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35 Responses to The Byronic Hero

  1. jdfaver says:
    May 9, 2012 at 8:09 am

    I’ll take Achilles for a zillion, Alex.
    *hugs*
    ~J

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  2. jbrayweber says:
    May 9, 2012 at 8:17 am

    ME, TOO, JD! Over and over again. 😉

    Like Like

  3. Savannah Chase says:
    May 9, 2012 at 9:02 am

    Love me my vampire..Lestat….

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  4. jbrayweber says:
    May 9, 2012 at 9:27 am

    The vampire is a classic Byronic hero. I love Lestat, Savannah. Thanks to Lestat and Anne Rice, I fell in love with paranormal books.

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  5. Savannah Chase says:
    May 9, 2012 at 2:27 pm

    I adore the vampire genre…I can’t help it…I think Lestat is such a complicated and interesting character.

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  6. jbrayweber says:
    May 9, 2012 at 4:40 pm

    You are right, Savannah. Lestat is a very complicated character with deep, often disturbing human emotions that many would not explore. And yet, we love him.

    Like Like

  7. Mary Anne Landers says:
    May 9, 2012 at 4:47 pm

    Jenn: Yeah, you can have Brad Pitt as Achilles. But when it comes to sword-and-sandal movie heroes, I’ll take Steve Reeves as Hercules, thank you. He was a little before your time. But he’s still hot among peplum fans. Certain with this one!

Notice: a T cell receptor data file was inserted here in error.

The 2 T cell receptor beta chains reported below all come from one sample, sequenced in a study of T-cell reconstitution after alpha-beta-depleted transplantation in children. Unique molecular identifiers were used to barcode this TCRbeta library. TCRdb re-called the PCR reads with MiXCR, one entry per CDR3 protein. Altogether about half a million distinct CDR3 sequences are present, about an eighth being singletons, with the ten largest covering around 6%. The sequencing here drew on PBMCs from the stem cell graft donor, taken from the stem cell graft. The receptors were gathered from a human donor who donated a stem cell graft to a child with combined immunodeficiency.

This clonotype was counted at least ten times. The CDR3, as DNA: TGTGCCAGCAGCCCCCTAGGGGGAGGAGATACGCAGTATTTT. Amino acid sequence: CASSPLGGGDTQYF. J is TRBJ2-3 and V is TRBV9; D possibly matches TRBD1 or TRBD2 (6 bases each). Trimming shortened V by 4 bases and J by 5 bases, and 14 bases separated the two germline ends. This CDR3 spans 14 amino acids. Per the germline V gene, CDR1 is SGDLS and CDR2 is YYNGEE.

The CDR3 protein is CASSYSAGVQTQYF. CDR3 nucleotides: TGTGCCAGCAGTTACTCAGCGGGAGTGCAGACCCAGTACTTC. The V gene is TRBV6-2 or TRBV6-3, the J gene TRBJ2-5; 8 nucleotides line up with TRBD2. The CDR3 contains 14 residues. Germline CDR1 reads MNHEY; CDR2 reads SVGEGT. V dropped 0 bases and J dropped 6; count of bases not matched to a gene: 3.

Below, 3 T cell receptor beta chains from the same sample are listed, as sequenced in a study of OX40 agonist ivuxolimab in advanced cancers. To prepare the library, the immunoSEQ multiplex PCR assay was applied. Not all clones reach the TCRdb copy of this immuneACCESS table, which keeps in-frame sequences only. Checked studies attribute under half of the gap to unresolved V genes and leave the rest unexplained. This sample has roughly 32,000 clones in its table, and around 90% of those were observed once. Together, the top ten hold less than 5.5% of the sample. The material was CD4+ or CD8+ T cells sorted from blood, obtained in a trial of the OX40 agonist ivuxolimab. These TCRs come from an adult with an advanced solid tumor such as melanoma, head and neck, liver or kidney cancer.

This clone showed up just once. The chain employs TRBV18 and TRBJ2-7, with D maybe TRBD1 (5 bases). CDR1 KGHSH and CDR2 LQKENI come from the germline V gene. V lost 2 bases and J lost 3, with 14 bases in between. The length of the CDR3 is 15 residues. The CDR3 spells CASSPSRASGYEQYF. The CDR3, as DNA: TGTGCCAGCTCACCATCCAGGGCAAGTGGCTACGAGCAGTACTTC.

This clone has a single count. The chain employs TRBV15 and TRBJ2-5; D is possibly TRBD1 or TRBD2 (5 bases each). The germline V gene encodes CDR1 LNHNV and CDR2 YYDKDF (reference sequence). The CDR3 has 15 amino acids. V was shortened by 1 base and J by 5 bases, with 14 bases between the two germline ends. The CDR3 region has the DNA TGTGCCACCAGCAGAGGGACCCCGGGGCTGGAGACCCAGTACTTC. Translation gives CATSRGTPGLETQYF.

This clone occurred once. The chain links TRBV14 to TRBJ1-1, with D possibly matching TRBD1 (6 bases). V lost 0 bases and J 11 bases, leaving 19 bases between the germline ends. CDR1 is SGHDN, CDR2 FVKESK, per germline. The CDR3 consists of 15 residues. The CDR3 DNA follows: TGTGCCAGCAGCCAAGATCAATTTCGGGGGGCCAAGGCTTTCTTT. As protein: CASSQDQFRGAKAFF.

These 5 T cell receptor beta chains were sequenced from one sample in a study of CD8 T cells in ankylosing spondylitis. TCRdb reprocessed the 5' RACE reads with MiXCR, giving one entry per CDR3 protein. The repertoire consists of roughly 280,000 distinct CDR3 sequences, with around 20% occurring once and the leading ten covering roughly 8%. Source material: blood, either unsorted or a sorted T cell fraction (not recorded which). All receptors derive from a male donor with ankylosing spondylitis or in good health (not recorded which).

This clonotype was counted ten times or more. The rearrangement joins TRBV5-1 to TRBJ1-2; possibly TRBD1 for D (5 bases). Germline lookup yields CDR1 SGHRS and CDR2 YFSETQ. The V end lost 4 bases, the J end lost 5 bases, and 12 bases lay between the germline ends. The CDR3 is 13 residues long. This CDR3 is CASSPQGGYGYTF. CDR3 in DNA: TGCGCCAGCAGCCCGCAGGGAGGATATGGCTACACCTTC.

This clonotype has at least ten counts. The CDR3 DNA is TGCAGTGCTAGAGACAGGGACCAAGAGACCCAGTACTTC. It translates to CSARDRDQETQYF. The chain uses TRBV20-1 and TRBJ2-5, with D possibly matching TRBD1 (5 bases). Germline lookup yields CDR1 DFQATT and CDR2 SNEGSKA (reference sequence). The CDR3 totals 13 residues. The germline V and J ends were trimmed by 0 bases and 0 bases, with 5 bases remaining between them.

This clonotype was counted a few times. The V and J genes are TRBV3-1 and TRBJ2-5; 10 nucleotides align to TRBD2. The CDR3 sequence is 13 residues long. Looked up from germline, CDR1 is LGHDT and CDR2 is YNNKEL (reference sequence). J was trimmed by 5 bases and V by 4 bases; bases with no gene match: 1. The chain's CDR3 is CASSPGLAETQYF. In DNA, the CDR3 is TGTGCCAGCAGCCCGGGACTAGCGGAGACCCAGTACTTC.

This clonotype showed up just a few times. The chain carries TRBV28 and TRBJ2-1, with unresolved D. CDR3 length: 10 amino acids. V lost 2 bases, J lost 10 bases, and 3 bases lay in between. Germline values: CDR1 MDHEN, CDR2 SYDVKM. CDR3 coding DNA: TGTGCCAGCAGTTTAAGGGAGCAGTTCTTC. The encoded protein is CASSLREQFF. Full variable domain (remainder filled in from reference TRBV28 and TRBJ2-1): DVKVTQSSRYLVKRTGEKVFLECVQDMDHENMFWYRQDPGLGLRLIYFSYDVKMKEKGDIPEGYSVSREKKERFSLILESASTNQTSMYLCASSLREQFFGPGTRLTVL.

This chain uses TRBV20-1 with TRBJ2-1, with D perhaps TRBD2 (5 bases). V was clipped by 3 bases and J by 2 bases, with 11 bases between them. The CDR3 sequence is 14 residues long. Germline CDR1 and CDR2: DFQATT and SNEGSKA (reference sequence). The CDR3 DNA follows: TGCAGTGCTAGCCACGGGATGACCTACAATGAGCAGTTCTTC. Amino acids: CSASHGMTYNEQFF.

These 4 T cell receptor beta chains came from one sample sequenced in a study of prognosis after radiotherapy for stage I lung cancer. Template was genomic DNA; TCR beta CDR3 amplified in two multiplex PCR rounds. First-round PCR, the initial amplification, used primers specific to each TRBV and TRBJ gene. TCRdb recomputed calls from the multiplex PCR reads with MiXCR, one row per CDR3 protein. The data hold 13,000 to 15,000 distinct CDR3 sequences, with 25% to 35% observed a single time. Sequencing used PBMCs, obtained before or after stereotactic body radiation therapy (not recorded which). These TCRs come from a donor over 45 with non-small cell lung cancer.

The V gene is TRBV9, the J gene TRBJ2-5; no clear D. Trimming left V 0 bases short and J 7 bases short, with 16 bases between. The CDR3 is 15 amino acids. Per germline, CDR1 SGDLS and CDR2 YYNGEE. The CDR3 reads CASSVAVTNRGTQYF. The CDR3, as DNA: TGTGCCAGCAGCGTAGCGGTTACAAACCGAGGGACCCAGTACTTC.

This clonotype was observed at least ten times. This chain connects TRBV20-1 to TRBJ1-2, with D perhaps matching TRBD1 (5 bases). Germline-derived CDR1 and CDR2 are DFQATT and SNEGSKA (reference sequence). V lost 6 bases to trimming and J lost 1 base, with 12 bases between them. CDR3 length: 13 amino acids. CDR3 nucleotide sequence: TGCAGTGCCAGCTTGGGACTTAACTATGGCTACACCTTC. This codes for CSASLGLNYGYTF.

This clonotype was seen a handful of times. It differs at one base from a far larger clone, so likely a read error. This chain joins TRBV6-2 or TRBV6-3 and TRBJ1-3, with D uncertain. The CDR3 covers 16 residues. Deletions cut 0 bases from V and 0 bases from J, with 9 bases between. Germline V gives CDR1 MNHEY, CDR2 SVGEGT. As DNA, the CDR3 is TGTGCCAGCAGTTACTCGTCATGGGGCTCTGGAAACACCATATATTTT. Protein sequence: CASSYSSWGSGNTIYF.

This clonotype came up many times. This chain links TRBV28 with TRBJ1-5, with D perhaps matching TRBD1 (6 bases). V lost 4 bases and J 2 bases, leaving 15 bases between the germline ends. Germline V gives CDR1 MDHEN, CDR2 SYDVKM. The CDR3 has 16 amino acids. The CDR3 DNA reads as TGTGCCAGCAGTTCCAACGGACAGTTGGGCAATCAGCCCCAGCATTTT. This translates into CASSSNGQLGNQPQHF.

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  8. jbrayweber says:
    May 9, 2012 at 5:00 pm

    You’re right, Mary Anne. I hadn’t heard of Steve Reeves. So I looked him up. Niiiice biceps, and abs, and arms…

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  9. Savannah Chase says:
    May 10, 2012 at 7:28 am

    You want to know more about him…I wouldn’t mind meeting him in real life..LOL

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  10. jbrayweber says:
    May 10, 2012 at 8:48 am

    Walking on the dark side, Savannah? LOL! See you there! Ha!

    Like Like

  11. Savannah Chase says:
    May 10, 2012 at 9:22 am

    You know it..I’ve always loved the dark side…

    Like Like

  12. Melissa Ohnoutka says:
    May 9, 2012 at 9:40 am

    Love Captain Jack Sparrow! Oh, man! Where’s his picture? LOL Great post! 🙂

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  13. jbrayweber says:
    May 9, 2012 at 9:45 am

    See, Melissa, I’m keeping you guys on your toes. You’d EXPECT me to post a picture of good ol’ Jack.
    Thanks, girl!

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  14. Nancy says:
    May 9, 2012 at 9:58 am

    Can’t see Heathcliffe as other than a whiney, moody baby. I don’t know most of the movie characters.
    Scarlett is not a hero byronic or otherwise. She is a survivor .
    Byron wasn’t even a Byronic hero. He wasn’t his characters.
    I had never heard before that the Corsair was wriiten about Jean Laffite. Didn’t know Laffitte was a Muslim.

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  15. jbrayweber says:
    May 9, 2012 at 1:12 pm

    Thanks, Nancy!

    I agree about Heathcliff. I have never found him as much of a hero at all, let alone a Byronic one. But many others feel strongly that he fits the mold.

    Scarlett is certainly a survivor. No question. But she ticks off many of the characteristic qualities found in the Byronic hero. She’s defiant, smart, highly adaptable, sexually attractive, and treated as an outcast after her husband Charles was killed.